5 Alzheimer's Myths You Probably Believe
November is National Alzheimer's Disease Awareness month, a time for wearing purple and walking in honor of beloved family members. But it should also be a time when we take a step back and acknowledge how little we know about Alzheimer's—and the impact our misunderstanding has on those with the disease, and their families.
November is National Alzheimer’s Disease Awareness month, a time for wearing purple and walking in honor of beloved family members. But it should also be a time when we take a step back and acknowledge how little we know about Alzheimer’s—and the impact our misunderstanding has on those with the disease, and their families.
You see, we fear Alzheimer’s disease. The prospect of losing our minds and memories engenders within us more anxiety than any other terminal illness, according to a 2012 survey by the Marist Institute for Public Opinion.
We fear becoming the clichéd dementia patient: A grown woman throwing a tantrum in the grocery store. An older man making loud, lewd comments to passing strangers. A vacuous entity that wouldn’t be out of place in a post-apocalyptic zombie horror film. We fear a stereotype that has been created, not out of callousness, but out of misunderstanding.
“The hardest thing with this disease is having people around me—friends and family—and trying to explain to them every day what I go through,” says Rick Phelps, who has been living with Early-Onset Alzheimer’s Disease (EOAD) for over two years.
Here are five common misconceptions many people believe to be true about Alzheimer’s:
- Alzheimer’s and dementia are the same: Alzheimer’s is actually a type of dementia—the most common type—which is why the two terms are often used interchangeably. Somewhere between 60% and 80% of people with dementia are thought to have Alzheimer’s.
- Forgetting a friend’s name means you may have Alzheimer’s: The difference between a memory slip that signals Alzheimer’s and a one-off incident of aging is the topic of much scientific debate. The general rule is: misplacing your keys every once in a while is normal, but forgetting what your keys are for could be a cause for concern.
- Alzheimer’s only affects the elderly: Dementia doesn’t just strike those with grey hair. The early-onset form of Alzheimer’s that Rick suffers from has been identified in people in their mid-30s. Only about 5% of those with Alzheimer’s have EOAD, but its effects can be especially devastating for families.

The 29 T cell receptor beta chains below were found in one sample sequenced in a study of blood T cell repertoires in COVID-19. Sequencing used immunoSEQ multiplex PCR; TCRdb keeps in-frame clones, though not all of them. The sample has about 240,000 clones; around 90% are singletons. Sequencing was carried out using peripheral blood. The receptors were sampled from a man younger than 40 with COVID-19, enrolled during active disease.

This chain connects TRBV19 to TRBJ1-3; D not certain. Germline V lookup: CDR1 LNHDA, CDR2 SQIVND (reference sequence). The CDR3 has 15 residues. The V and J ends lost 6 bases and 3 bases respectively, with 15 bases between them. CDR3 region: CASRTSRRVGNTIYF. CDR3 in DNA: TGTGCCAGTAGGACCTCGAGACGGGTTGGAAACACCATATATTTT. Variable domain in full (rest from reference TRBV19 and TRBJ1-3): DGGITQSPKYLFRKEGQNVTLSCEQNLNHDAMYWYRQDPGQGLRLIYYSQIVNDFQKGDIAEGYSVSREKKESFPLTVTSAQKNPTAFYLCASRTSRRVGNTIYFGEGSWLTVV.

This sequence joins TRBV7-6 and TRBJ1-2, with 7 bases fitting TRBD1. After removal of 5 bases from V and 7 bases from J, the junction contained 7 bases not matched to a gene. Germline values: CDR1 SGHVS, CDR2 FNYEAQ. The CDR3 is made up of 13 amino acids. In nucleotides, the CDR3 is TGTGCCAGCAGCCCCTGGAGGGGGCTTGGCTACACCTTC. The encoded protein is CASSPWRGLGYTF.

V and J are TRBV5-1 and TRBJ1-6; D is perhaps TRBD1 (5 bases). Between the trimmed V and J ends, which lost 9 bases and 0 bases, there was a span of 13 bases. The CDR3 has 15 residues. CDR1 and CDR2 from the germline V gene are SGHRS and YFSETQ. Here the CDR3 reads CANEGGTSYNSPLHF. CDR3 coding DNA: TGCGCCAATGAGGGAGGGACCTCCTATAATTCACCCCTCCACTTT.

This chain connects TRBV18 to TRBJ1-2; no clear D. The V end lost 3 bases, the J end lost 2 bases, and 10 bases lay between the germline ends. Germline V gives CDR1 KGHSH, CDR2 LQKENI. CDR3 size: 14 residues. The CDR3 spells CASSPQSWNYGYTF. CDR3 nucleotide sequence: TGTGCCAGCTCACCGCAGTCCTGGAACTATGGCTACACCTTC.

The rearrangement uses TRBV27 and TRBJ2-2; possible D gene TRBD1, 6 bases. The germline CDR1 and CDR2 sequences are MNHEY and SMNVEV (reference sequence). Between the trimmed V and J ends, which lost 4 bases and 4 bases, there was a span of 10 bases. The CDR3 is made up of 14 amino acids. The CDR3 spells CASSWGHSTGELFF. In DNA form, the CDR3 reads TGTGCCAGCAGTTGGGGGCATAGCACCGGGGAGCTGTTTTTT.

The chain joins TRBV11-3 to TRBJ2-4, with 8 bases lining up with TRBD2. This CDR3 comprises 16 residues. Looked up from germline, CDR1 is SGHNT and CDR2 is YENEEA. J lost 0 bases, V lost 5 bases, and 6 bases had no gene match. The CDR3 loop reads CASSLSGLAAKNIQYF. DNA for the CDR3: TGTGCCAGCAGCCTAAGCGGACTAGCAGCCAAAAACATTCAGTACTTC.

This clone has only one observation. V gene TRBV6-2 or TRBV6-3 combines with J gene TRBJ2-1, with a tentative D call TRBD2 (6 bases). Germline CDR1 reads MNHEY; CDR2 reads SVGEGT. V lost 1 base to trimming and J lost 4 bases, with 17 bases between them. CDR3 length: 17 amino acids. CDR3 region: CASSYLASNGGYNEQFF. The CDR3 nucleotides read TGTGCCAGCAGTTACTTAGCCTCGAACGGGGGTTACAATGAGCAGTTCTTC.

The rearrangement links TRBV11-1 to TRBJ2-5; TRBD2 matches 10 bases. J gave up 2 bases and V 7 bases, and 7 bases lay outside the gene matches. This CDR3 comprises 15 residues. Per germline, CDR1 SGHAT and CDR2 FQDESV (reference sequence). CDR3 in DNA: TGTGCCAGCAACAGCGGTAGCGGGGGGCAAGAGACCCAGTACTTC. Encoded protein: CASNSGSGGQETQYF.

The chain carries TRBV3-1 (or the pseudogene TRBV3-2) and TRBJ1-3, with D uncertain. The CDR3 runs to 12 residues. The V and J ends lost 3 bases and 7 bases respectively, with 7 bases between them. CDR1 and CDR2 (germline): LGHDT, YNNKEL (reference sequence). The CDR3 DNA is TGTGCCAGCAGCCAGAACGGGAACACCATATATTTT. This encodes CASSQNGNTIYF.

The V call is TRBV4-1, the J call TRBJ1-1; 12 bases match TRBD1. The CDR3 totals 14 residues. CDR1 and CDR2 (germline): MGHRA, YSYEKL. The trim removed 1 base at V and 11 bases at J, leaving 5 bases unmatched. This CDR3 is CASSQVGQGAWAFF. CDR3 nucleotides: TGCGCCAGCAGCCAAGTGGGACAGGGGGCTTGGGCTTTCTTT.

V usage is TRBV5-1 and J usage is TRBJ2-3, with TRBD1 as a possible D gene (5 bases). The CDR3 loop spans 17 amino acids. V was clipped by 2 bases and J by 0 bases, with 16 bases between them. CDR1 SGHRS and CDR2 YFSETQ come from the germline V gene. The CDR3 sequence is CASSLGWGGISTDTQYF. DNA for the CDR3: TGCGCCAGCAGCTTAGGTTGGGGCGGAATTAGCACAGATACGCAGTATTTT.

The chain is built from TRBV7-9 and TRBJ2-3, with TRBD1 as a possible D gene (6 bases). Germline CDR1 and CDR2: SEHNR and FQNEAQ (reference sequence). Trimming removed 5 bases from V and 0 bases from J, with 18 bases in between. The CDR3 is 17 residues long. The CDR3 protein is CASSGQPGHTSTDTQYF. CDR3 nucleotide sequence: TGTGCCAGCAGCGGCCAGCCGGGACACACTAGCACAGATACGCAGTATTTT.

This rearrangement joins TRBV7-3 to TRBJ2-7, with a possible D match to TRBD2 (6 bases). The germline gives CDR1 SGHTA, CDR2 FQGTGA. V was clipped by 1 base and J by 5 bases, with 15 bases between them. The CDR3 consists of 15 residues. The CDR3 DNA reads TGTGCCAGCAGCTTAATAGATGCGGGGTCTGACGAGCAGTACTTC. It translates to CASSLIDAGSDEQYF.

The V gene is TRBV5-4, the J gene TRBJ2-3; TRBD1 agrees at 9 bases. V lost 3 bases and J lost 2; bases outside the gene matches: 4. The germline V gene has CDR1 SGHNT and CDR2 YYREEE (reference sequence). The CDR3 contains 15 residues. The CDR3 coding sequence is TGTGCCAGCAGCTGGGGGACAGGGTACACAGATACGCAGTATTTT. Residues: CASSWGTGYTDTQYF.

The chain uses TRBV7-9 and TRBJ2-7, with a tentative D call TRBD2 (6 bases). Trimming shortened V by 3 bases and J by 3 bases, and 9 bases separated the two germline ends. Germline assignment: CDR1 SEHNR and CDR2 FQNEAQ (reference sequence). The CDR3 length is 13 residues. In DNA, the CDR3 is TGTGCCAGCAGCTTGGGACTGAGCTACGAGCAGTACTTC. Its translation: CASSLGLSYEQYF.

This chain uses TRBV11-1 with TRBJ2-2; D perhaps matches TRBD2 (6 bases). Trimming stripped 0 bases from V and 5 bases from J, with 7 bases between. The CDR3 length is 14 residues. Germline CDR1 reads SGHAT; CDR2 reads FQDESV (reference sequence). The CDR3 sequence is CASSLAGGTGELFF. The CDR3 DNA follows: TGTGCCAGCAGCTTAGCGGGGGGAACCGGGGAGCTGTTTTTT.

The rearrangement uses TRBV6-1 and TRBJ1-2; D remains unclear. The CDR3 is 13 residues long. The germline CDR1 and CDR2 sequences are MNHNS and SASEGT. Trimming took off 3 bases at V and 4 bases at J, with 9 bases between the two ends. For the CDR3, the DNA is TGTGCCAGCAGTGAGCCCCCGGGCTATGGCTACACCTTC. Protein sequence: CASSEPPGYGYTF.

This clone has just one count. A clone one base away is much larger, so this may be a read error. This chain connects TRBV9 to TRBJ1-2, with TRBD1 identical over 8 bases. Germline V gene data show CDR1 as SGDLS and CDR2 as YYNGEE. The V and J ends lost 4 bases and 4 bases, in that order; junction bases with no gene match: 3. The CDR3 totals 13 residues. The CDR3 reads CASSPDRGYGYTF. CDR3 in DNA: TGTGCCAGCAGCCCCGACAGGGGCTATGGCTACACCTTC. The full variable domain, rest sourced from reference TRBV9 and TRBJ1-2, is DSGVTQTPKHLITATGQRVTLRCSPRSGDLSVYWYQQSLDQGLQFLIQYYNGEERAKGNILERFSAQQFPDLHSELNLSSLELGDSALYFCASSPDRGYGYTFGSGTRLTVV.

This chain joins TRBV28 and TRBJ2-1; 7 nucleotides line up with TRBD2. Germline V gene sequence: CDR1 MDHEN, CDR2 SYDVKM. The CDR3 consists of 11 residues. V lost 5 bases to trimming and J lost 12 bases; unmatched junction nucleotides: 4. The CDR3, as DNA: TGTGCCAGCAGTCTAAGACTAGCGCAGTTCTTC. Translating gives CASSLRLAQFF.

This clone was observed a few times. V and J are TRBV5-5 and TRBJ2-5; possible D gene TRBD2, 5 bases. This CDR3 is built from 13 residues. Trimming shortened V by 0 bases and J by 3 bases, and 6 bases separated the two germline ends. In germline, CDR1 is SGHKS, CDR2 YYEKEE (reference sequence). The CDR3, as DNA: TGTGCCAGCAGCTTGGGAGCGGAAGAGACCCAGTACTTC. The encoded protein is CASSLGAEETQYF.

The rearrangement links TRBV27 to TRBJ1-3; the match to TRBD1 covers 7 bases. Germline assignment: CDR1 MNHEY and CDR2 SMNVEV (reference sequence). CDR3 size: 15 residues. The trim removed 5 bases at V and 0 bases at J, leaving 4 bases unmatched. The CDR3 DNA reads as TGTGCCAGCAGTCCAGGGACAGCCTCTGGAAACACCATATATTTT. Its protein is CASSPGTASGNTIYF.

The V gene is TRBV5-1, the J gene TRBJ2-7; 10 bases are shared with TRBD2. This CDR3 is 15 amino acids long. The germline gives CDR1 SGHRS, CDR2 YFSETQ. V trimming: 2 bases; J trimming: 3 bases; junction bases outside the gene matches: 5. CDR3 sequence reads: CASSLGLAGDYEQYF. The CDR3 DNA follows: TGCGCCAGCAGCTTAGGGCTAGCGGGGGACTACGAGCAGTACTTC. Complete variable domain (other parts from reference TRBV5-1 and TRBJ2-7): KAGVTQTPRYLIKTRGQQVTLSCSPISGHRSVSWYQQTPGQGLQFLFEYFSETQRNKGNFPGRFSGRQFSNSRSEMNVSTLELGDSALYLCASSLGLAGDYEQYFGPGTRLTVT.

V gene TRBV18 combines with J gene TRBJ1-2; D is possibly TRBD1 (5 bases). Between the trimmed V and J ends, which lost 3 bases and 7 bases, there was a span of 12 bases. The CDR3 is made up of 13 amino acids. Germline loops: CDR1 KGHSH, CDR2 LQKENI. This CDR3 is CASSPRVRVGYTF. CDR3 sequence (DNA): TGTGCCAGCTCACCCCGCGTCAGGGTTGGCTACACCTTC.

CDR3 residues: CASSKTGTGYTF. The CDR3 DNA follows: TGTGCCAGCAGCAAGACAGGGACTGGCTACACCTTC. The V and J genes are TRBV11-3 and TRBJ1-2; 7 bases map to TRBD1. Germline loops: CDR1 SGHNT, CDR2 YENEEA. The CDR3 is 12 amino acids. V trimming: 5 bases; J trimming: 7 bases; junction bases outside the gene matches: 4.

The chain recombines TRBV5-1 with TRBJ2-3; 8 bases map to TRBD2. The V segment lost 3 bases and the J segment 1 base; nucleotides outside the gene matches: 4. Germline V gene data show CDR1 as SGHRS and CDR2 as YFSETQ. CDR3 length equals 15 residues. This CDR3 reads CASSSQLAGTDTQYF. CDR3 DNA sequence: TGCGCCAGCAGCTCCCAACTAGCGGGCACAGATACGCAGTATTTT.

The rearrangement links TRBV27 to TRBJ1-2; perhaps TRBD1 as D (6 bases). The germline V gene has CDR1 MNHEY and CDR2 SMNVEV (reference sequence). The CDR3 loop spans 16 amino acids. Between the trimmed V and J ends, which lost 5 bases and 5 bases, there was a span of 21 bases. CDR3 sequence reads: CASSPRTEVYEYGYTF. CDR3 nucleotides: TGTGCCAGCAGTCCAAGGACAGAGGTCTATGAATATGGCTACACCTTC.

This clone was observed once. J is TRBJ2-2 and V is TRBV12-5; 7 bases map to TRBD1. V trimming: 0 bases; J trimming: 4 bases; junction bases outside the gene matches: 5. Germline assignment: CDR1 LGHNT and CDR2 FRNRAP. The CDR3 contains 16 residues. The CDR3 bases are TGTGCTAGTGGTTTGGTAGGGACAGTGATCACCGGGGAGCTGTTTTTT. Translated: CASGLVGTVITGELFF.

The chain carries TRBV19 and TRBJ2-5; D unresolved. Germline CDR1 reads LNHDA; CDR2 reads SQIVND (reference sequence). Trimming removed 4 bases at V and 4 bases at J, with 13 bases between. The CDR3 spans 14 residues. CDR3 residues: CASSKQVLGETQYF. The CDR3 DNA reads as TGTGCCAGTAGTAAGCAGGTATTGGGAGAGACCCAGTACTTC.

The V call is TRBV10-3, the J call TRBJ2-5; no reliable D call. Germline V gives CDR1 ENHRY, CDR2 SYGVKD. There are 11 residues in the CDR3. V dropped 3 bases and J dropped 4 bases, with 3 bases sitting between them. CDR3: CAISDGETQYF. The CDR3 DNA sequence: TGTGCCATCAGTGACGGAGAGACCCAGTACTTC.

- We know exactly what causes Alzheimer’s: Science has yet to determine the precise cause of Alzheimer’s. Many medical experts believe that a combination of biological processes triggers the disease, including: the build-up of neuron-clogging beta-amyloid plaques, the accumulation of brain cell-killing tau protein tangles, and damaging inflammation triggered by an overreaction of the immune system.
- Alzheimer’s turns people into wheelchair-bound zombies: Perhaps the most destructive—and pervasive—Alzheimer’s myth is the notion that people with the disease are doomed to a future in which their human essence will be slowly stripped away. “It’s a terrible disease, but there’s a lot of good left in life,” says Michele DeSocio, whose mother has been living with Alzheimer’s for more than 15 years.
To dispel this final falsehood, Rick, Michele and several other individuals who’ve been impacted by Alzheimer’s disease decided to share their real-life experiences in a groundbreaking story entitled, Fade to Blank: Life Inside Alzheimer’s, a multimedia exploration of the human side of Alzheimer’s, through the eyes of those living with the disease.
The goal of the online narrative is to spread awareness and educate people about the realities of life with Alzheimer’s.
Michele calls the project, “A true labor of love. It is one of a kind.”
“[Fade to Blank] is nothing less than breathtaking,” says Leeanne Chames, whose mother and mother-in-law both suffered from dementia. “I know, without a doubt, that it will touch so many lives.”
Anne-Marie Botek is editor in chief of AgingCare.com, an online community where family caregivers discover that they are not alone and gain the knowledge and support they need to help care for their elderly loved ones. Fade to Blank was underwritten by AgingCare.com as part of a movement to change the way the world views people with Alzheimer’s disease.